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Rain has worsened flooding on a Canterbury farm where a river has forked along a fault line, cutting through the property and threatening four houses.
Paget Milsom has a digger working fulltime trying to reverse the river's flow, but says he needs more heavy machinery to help him counteract the 1.5m drop ripped open by the earthquake.
After 10 days of digging, the Hororata River has reverted to flowing steadily down its original course.
But yesterday, after overnight rain, the river once again flowed rapidly through a newly formed path over a valuable ryegrass paddock.
"For Canterbury, it wasn't even heavy rain. It was just a drizzle," said Mr Milsom's wife, Stella. "We haven't fixed it; a relatively small amount of rain sets it off again."
Neighbours' sheds have been flooded, and the new stream cuts close to grain silos, woolsheds and four houses. The Milsom's 15-year-old dog, Jessie, has been displaced from his submerged kennel.
Mr Milsom said he felt he was at a loss trying to fight a river on his own.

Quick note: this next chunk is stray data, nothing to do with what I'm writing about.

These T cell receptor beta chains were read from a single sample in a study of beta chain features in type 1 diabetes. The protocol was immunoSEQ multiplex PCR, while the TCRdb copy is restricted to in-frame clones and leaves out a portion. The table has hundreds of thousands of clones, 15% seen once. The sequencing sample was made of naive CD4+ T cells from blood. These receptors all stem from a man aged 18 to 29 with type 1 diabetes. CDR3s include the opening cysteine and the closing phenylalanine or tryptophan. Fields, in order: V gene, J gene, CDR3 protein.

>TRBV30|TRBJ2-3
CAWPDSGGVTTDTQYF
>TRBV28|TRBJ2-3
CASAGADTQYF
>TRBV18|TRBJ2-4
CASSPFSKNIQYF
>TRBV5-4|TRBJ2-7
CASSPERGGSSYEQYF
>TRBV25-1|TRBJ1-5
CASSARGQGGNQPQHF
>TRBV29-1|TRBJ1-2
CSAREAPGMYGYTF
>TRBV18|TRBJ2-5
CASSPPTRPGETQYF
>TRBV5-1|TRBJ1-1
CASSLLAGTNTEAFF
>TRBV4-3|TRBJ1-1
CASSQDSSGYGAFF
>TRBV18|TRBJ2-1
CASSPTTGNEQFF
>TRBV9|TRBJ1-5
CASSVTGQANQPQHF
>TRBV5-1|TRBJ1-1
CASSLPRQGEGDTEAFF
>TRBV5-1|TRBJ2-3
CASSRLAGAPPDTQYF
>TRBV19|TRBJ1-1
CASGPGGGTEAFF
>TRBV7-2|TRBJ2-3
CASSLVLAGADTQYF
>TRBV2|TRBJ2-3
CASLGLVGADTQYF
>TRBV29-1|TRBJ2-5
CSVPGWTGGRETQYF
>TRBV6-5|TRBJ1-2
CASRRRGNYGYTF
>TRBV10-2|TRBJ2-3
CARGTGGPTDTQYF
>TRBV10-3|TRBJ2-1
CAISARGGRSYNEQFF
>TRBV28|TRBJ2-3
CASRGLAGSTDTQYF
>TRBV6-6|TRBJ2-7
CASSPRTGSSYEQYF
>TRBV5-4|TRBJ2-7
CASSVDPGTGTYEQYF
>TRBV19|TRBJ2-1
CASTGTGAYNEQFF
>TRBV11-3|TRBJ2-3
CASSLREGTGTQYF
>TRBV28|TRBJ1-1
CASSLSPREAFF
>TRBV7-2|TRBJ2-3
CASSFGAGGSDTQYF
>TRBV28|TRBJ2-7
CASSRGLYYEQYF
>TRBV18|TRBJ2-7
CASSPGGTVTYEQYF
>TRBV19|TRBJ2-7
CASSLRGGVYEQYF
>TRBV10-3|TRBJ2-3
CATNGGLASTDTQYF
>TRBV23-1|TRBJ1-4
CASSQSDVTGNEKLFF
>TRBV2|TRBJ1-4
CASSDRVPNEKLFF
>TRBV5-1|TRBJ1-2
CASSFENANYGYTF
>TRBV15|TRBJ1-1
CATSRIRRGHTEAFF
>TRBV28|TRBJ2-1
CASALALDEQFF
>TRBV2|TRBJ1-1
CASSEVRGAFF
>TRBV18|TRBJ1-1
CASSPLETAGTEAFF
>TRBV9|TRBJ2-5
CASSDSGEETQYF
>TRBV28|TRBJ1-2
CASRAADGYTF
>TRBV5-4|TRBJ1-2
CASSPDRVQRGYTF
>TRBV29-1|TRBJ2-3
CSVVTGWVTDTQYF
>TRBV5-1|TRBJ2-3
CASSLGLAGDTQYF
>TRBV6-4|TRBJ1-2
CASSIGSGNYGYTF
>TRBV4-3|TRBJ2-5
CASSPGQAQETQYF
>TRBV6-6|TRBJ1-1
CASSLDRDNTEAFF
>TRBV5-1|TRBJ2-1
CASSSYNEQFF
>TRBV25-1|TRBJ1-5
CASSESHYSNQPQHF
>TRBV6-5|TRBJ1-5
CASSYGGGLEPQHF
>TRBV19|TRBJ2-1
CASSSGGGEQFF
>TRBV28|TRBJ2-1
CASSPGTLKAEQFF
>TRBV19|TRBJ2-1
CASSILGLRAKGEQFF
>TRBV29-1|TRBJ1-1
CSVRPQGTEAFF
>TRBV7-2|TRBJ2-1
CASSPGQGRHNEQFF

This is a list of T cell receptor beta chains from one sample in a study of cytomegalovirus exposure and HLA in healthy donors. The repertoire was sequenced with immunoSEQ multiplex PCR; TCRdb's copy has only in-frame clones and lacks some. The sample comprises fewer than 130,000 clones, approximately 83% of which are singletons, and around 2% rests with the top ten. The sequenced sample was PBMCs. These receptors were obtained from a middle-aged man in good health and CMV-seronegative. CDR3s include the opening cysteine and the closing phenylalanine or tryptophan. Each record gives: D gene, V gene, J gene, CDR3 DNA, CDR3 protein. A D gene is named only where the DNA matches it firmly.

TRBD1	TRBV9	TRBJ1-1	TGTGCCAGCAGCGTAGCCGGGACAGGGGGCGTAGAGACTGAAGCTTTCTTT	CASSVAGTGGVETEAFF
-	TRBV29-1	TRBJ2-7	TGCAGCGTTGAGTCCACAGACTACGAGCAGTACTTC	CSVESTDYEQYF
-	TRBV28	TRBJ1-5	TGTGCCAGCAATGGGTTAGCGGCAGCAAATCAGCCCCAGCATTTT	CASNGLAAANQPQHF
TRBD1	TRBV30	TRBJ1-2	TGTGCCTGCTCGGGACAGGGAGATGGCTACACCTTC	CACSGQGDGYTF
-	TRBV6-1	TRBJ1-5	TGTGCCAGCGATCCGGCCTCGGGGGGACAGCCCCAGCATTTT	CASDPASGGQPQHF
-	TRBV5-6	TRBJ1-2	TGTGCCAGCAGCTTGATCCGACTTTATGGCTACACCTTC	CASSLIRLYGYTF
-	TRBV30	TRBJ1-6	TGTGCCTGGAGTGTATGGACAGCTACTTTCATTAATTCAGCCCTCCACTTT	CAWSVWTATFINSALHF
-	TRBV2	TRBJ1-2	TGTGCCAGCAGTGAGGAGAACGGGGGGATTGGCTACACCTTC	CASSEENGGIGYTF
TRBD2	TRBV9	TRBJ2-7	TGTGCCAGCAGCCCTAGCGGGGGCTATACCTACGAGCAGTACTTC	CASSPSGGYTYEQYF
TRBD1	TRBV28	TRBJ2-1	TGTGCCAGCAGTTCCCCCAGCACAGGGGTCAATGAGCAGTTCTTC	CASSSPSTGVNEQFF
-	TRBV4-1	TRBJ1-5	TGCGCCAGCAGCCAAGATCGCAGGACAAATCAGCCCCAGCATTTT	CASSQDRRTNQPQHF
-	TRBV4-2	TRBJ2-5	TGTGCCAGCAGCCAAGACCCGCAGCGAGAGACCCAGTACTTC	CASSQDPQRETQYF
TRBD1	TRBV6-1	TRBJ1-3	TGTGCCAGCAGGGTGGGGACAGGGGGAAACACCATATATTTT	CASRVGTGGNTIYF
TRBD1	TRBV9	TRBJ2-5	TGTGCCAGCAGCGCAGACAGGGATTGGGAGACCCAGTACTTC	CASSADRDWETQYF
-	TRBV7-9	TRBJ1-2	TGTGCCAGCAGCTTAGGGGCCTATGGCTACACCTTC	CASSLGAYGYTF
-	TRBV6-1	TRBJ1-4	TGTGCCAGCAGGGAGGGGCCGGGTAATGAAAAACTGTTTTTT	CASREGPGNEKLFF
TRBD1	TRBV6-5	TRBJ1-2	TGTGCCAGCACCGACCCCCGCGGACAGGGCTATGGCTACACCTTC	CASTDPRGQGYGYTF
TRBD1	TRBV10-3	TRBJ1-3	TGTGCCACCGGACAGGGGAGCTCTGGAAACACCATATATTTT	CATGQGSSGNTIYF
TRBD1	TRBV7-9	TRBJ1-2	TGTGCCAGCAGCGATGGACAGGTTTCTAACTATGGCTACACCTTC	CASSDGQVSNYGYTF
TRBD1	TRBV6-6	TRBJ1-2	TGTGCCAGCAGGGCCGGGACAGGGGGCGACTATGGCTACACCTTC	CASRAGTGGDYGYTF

"There are four houses at risk, and why is there only one person trying to defeat the flood?" he asked. "I can see if it was a chronic issue, but it's an acute issue. The houses are built on high spots. Nature is altering the whole existing riverway, and it's led to a completely new river being developed."
Some people have offered to help, but what he really needed was more diggers.
"People want to come and help, but I have to ask, 'Do you have a big shovel?' This is a serious event we're talking about."
So far the regional council had offered him a list of contractors he could contact, and his neighbours had hardly made a contribution, he said.
He did not want to say anything negative - it was just that he could use a hand. "Nobody's taking an interest. It's an acute depression of the land."
The family have sold off more than 250 tonnes of grain in storage just metres from the flooding. Cows have been moved to previously grazed paddocks. Up to 4000cu m of dirt - 1m deep along 800m - have been removed from the original river and built up along its side.
"With this amount of water, there was no use in building stop banks. We just had to dig," Mr Milsom said.
The Hororata had been lowered enough to start flowing along its original course again, but with rain worsening the situation, Mr Milsom said he could not be sure what the best solution to the extraordinary situation was.
"I do wonder if it's been worth trying to put the whole thing back, and whether there could have been a better option, but nobody really knows. This is a once-in-a-lifetime event," he said.
Just after the earthquake, the water had surrounded Mr Milsom's house, and he was about to evacuate his family.
Environment Canterbury said it had staff in the area who maintained drainage and it was possible they could help out if they became available.